Women's Health Physiotherapy includes treatment for conditions that exclusively affect women. This includes obstetric (ante/post natal) and gynaecological problems, and help following breast surgery. Problems we can help with include:
- Pelvic girdle pain
- Diastasis recti (or separation of the abdominals)
- Pelvic floor problems
- Menopausal symptoms
- Breast surgery rehabilitation
We also offer our "Mummy MOT" service, a post natal health check for new mums to help optimise recovery following childbirth.
Pelvic Girdle Pain (PGP)Pelvic Girdle Pain (PGP)
Previously known as symphysis pubis dysfunction (SPD), PGP is a descriptive term for symptoms of pain in the joints of the pelvis. These are the pubic symphysis and sacro-iliac joints.
Pain in these joints is very common during pregnancy (affecting up to 70% of women in some studies). Symptoms can range from mild discomfort on certain movements to severe pain with all activities. Those with very severe symptoms may need to use crutches or a wheelchair for a period of time. Only around 20% of women will suffer severe symptoms and many resolve after birth with only around 7% of women suffering post natally.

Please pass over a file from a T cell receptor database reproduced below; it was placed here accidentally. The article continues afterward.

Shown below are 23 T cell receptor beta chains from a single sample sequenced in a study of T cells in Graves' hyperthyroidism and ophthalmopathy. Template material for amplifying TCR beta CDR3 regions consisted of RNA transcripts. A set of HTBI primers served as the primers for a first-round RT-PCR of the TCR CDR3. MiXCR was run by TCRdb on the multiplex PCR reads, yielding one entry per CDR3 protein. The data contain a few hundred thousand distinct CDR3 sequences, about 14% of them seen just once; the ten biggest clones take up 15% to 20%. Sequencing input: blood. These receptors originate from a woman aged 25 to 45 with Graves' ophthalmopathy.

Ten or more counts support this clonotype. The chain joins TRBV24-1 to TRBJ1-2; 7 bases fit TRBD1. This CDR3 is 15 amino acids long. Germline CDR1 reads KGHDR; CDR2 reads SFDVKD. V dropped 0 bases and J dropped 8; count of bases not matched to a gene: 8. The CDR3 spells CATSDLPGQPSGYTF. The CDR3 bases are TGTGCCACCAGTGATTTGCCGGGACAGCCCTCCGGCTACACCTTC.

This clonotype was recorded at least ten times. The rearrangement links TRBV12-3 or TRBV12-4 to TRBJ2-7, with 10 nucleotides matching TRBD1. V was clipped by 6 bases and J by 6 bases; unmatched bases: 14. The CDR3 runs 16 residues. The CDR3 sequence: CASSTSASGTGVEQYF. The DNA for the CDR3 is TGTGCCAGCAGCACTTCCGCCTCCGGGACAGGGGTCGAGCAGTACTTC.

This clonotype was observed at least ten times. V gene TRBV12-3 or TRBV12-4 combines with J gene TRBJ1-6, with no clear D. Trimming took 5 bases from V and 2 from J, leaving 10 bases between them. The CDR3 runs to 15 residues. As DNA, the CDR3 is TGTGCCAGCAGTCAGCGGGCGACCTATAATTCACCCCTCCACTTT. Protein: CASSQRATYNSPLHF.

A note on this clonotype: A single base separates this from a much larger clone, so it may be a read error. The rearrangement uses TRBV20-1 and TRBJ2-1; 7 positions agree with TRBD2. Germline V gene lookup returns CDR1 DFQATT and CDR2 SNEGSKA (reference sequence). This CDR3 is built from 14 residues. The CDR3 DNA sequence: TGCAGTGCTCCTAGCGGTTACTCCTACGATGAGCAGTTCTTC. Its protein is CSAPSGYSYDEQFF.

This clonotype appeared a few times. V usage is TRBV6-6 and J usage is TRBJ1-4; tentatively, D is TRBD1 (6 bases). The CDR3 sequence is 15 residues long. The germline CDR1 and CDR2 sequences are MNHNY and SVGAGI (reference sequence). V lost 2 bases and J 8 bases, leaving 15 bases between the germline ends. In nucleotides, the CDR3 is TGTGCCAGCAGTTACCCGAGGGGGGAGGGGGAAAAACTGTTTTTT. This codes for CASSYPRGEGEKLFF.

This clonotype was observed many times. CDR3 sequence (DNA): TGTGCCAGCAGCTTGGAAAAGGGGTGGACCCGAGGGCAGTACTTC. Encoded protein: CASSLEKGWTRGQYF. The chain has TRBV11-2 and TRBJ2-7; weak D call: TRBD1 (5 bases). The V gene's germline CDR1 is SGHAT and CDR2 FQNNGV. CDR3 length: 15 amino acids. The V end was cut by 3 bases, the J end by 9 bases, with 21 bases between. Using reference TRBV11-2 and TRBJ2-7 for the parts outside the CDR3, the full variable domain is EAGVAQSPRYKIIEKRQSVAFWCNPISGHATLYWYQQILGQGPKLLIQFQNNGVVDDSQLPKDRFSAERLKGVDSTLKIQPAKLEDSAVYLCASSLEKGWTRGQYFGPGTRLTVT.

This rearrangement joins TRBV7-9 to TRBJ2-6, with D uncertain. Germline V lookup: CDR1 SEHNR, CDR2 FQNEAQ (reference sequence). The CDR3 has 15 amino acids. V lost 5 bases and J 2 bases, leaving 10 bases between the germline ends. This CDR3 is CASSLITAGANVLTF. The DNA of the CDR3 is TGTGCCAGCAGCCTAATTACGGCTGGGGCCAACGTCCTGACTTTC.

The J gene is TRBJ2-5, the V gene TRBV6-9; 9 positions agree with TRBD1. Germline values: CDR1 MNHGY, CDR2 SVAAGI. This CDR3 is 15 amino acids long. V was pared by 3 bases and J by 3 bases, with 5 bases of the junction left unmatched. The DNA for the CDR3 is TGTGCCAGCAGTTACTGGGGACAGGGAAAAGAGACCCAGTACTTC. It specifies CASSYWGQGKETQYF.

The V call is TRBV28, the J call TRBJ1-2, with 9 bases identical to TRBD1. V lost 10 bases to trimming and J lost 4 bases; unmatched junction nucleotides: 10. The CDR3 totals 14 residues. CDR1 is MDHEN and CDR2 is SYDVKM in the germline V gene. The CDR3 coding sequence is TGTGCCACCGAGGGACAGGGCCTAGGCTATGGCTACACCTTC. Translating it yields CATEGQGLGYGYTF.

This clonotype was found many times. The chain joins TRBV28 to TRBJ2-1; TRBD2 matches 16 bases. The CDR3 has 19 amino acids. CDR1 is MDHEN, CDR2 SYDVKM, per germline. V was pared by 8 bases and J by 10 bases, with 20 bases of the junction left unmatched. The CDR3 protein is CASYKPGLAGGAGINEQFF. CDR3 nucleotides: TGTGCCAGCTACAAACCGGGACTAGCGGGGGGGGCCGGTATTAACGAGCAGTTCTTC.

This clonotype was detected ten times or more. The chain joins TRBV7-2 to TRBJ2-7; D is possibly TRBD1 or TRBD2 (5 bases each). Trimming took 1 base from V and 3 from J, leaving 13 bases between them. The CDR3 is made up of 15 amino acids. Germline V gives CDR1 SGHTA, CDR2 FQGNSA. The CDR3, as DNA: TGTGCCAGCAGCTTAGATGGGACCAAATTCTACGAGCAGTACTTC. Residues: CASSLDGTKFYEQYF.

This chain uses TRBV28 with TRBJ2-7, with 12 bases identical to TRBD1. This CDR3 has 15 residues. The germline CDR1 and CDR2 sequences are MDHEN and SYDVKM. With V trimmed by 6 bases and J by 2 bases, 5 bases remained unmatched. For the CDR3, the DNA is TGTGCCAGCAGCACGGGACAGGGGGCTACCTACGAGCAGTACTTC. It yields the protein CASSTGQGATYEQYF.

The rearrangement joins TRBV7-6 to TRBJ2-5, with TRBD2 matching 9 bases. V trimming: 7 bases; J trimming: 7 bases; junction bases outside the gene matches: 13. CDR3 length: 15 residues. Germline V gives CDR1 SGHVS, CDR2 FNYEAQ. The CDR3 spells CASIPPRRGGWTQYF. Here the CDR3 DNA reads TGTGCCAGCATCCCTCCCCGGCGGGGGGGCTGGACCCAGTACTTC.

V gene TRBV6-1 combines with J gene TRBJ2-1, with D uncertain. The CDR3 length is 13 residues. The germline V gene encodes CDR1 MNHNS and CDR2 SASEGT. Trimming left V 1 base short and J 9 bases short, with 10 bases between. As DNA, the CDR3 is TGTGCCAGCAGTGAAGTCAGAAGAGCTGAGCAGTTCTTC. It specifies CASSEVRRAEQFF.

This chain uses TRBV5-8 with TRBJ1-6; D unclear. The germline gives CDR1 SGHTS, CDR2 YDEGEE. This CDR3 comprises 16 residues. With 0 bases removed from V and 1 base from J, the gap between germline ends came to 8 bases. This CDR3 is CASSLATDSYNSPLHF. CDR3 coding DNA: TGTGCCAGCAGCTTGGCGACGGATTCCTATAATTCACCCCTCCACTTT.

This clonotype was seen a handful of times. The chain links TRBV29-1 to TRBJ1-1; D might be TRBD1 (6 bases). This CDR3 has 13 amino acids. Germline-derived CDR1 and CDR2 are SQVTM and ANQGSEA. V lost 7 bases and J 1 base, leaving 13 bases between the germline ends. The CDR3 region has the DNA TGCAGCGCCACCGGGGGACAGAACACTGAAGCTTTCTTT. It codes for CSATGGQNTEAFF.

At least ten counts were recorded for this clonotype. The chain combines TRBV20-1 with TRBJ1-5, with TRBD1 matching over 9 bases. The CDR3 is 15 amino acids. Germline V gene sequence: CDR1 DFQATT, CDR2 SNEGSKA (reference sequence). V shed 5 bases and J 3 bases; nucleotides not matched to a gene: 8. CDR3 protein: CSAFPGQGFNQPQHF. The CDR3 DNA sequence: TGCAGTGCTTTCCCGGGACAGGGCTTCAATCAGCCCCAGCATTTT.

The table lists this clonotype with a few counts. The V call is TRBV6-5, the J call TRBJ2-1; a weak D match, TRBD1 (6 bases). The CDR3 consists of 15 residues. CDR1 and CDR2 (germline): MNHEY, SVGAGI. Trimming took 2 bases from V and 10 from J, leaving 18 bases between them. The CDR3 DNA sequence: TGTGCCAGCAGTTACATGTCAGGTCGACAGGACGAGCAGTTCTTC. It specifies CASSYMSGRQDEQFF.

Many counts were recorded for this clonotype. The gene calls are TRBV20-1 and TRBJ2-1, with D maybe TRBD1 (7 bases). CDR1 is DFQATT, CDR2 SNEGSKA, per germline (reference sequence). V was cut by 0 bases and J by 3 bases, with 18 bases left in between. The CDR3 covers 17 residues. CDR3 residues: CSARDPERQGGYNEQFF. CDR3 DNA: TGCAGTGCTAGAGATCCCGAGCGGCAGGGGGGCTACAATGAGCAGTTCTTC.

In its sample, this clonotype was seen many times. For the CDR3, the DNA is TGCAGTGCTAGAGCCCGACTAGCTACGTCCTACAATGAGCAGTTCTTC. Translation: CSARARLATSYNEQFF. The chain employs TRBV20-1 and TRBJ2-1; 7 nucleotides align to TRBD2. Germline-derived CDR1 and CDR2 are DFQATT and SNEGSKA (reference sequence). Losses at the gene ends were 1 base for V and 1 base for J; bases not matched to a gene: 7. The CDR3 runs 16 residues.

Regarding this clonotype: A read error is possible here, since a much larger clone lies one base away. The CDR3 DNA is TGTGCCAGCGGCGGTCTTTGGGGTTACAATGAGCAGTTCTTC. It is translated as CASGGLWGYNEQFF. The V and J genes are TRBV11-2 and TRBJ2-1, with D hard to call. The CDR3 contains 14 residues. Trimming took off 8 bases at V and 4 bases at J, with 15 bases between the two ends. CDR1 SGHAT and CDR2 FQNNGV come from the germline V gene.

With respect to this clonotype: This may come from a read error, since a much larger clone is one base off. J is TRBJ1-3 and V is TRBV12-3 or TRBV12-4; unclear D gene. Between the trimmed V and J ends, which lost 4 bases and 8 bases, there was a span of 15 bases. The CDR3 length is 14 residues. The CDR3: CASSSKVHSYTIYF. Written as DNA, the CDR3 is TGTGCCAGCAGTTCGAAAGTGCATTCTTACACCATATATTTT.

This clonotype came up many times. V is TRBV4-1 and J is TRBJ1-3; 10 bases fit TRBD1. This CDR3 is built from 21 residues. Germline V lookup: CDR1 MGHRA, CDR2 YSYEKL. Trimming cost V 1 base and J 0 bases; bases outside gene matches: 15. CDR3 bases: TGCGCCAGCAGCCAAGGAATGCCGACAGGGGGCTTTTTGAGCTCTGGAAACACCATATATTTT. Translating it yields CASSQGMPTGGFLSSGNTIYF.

Physiofit physiotherapists Jenny Heron, Becky Walker and Suzie Crellin specialise in the treatment of PGP both with physiotherapy and Pilates based rehabilitation exercise. We work in association with the founders of The Pelvic Partnership, a charity offering advice and support for sufferers of PGP. All the techniques used are gentle and non-invasive and specifically designed for the treatment of pregnant and post natal women. We offer advice on the use of support belts and stabilising exercises and can discuss the best options for labour. Treatment can be started immediately after childbirth if the pain persists or occurs at this time.
Diastasis RectiDiastasis Recti